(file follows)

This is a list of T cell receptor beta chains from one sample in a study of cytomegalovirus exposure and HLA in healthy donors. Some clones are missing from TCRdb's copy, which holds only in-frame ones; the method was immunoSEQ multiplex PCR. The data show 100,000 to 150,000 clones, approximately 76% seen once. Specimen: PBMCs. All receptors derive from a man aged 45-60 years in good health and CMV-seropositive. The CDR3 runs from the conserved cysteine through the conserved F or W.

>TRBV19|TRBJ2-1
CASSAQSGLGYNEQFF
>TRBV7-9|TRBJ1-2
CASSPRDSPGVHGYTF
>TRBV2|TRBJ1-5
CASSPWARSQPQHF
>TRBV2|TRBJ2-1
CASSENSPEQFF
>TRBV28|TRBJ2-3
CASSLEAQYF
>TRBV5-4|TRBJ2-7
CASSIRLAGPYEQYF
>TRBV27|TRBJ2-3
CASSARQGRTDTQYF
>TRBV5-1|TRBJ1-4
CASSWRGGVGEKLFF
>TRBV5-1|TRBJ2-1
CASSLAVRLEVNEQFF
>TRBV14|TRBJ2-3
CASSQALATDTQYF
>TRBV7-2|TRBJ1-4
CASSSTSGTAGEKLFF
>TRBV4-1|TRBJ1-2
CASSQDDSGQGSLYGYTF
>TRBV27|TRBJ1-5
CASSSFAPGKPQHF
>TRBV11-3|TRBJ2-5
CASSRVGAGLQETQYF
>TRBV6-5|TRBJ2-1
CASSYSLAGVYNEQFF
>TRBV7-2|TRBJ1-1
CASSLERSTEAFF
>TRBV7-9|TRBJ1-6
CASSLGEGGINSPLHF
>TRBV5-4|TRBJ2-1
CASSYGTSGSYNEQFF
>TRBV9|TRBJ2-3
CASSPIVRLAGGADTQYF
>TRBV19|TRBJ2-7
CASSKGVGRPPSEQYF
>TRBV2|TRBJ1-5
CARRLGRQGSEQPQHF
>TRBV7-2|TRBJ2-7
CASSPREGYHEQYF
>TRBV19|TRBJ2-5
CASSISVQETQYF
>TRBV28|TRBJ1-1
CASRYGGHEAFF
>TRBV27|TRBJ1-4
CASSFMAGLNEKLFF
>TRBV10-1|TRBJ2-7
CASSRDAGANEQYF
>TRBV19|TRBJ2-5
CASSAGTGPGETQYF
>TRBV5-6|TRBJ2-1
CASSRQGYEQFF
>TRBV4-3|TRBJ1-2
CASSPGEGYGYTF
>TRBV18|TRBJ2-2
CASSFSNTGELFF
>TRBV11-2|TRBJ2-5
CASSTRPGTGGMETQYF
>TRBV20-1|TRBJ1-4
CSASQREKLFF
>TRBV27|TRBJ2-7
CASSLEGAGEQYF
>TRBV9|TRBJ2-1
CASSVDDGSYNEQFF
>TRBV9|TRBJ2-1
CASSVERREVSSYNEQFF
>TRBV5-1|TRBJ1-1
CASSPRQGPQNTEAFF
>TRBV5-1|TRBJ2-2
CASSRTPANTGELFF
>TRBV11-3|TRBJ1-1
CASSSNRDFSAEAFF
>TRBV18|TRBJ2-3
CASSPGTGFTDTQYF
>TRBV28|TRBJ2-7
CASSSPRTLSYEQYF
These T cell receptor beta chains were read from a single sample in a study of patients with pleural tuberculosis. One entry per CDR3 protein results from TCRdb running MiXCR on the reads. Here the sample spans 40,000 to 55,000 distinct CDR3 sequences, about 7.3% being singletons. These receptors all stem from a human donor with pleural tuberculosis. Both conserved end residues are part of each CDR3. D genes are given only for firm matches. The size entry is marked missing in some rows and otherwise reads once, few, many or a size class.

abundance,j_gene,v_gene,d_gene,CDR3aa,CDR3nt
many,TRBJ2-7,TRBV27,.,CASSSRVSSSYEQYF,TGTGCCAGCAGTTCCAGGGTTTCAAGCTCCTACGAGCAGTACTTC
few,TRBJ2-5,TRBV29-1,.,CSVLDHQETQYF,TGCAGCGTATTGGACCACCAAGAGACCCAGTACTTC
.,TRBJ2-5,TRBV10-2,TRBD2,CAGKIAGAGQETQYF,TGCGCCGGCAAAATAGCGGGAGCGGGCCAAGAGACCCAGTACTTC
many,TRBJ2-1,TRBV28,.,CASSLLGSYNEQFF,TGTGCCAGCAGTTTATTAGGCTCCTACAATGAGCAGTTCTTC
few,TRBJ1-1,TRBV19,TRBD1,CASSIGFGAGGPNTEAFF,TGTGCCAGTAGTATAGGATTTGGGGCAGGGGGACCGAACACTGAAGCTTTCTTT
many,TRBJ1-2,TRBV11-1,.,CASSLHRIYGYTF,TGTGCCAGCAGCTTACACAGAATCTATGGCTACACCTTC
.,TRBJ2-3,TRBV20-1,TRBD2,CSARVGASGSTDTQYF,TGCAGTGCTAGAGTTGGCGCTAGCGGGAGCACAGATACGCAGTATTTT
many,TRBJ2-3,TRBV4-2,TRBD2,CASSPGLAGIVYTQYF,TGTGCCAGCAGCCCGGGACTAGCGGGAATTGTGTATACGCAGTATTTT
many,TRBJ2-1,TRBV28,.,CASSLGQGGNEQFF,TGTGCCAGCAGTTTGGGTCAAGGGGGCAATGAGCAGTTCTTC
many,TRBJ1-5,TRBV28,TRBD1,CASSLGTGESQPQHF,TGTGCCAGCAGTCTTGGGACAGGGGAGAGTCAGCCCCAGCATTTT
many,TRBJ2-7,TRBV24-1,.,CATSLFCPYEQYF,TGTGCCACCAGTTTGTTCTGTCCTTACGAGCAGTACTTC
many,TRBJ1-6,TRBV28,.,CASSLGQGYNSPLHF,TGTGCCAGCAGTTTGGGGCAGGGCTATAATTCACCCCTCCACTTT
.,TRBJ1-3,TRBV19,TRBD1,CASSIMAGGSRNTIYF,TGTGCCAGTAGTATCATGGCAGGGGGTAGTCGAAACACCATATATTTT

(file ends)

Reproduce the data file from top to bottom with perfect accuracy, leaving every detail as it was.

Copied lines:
This is a list of T cell receptor beta chains from one sample in a study of cytomegalovirus exposure and HLA in healthy donors. Some clones are missing from TCRdb's copy, which holds only in-frame ones; the method was immunoSEQ multiplex PCR. The data show 100,000 to 150,000 clones, approximately 76% seen once. Specimen: PBMCs. All receptors derive from a man aged 45-60 years in good health and CMV-seropositive. The CDR3 runs from the conserved cysteine through the conserved F or W.

>TRBV19|TRBJ2-1
CASSAQSGLGYNEQFF
>TRBV7-9|TRBJ1-2
CASSPRDSPGVHGYTF
>TRBV2|TRBJ1-5
CASSPWARSQPQHF
>TRBV2|TRBJ2-1
CASSENSPEQFF
>TRBV28|TRBJ2-3
CASSLEAQYF
>TRBV5-4|TRBJ2-7
CASSIRLAGPYEQYF
>TRBV27|TRBJ2-3
CASSARQGRTDTQYF
>TRBV5-1|TRBJ1-4
CASSWRGGVGEKLFF
>TRBV5-1|TRBJ2-1
CASSLAVRLEVNEQFF
>TRBV14|TRBJ2-3
CASSQALATDTQYF
>TRBV7-2|TRBJ1-4
CASSSTSGTAGEKLFF
>TRBV4-1|TRBJ1-2
CASSQDDSGQGSLYGYTF
>TRBV27|TRBJ1-5
CASSSFAPGKPQHF
>TRBV11-3|TRBJ2-5
CASSRVGAGLQETQYF
>TRBV6-5|TRBJ2-1
CASSYSLAGVYNEQFF
>TRBV7-2|TRBJ1-1
CASSLERSTEAFF
>TRBV7-9|TRBJ1-6
CASSLGEGGINSPLHF
>TRBV5-4|TRBJ2-1
CASSYGTSGSYNEQFF
>TRBV9|TRBJ2-3
CASSPIVRLAGGADTQYF
>TRBV19|TRBJ2-7
CASSKGVGRPPSEQYF
>TRBV2|TRBJ1-5
CARRLGRQGSEQPQHF
>TRBV7-2|TRBJ2-7
CASSPREGYHEQYF
>TRBV19|TRBJ2-5
CASSISVQETQYF
>TRBV28|TRBJ1-1
CASRYGGHEAFF
>TRBV27|TRBJ1-4
CASSFMAGLNEKLFF
>TRBV10-1|TRBJ2-7
CASSRDAGANEQYF
>TRBV19|TRBJ2-5
CASSAGTGPGETQYF
>TRBV5-6|TRBJ2-1
CASSRQGYEQFF
>TRBV4-3|TRBJ1-2
CASSPGEGYGYTF
>TRBV18|TRBJ2-2
CASSFSNTGELFF
>TRBV11-2|TRBJ2-5
CASSTRPGTGGMETQYF
>TRBV20-1|TRBJ1-4
CSASQREKLFF
>TRBV27|TRBJ2-7
CASSLEGAGEQYF
>TRBV9|TRBJ2-1
CASSVDDGSYNEQFF
>TRBV9|TRBJ2-1
CASSVERREVSSYNEQFF
>TRBV5-1|TRBJ1-1
CASSPRQGPQNTEAFF
>TRBV5-1|TRBJ2-2
CASSRTPANTGELFF
>TRBV11-3|TRBJ1-1
CASSSNRDFSAEAFF
>TRBV18|TRBJ2-3
CASSPGTGFTDTQYF
>TRBV28|TRBJ2-7
CASSSPRTLSYEQYF
These T cell receptor beta chains were read from a single sample in a study of patients with pleural tuberculosis. One entry per CDR3 protein results from TCRdb running MiXCR on the reads. Here the sample spans 40,000 to 55,000 distinct CDR3 sequences, about 7.3% being singletons. These receptors all stem from a human donor with pleural tuberculosis. Both conserved end residues are part of each CDR3. D genes are given only for firm matches. The size entry is marked missing in some rows and otherwise reads once, few, many or a size class.

abundance,j_gene,v_gene,d_gene,CDR3aa,CDR3nt
many,TRBJ2-7,TRBV27,.,CASSSRVSSSYEQYF,TGTGCCAGCAGTTCCAGGGTTTCAAGCTCCTACGAGCAGTACTTC
few,TRBJ2-5,TRBV29-1,.,CSVLDHQETQYF,TGCAGCGTATTGGACCACCAAGAGACCCAGTACTTC
.,TRBJ2-5,TRBV10-2,TRBD2,CAGKIAGAGQETQYF,TGCGCCGGCAAAATAGCGGGAGCGGGCCAAGAGACCCAGTACTTC
many,TRBJ2-1,TRBV28,.,CASSLLGSYNEQFF,TGTGCCAGCAGTTTATTAGGCTCCTACAATGAGCAGTTCTTC
few,TRBJ1-1,TRBV19,TRBD1,CASSIGFGAGGPNTEAFF,TGTGCCAGTAGTATAGGATTTGGGGCAGGGGGACCGAACACTGAAGCTTTCTTT
many,TRBJ1-2,TRBV11-1,.,CASSLHRIYGYTF,TGTGCCAGCAGCTTACACAGAATCTATGGCTACACCTTC
.,TRBJ2-3,TRBV20-1,TRBD2,CSARVGASGSTDTQYF,TGCAGTGCTAGAGTTGGCGCTAGCGGGAGCACAGATACGCAGTATTTT
many,TRBJ2-3,TRBV4-2,TRBD2,CASSPGLAGIVYTQYF,TGTGCCAGCAGCCCGGGACTAGCGGGAATTGTGTATACGCAGTATTTT
many,TRBJ2-1,TRBV28,.,CASSLGQGGNEQFF,TGTGCCAGCAGTTTGGGTCAAGGGGGCAATGAGCAGTTCTTC
many,TRBJ1-5,TRBV28,TRBD1,CASSLGTGESQPQHF,TGTGCCAGCAGTCTTGGGACAGGGGAGAGTCAGCCCCAGCATTTT
many,TRBJ2-7,TRBV24-1,.,CATSLFCPYEQYF,TGTGCCACCAGTTTGTTCTGTCCTTACGAGCAGTACTTC
many,TRBJ1-6,TRBV28,.,CASSLGQGYNSPLHF,TGTGCCAGCAGTTTGGGGCAGGGCTATAATTCACCCCTCCACTTT
.,TRBJ1-3,TRBV19,TRBD1,CASSIMAGGSRNTIYF,TGTGCCAGTAGTATCATGGCAGGGGGTAGTCGAAACACCATATATTTT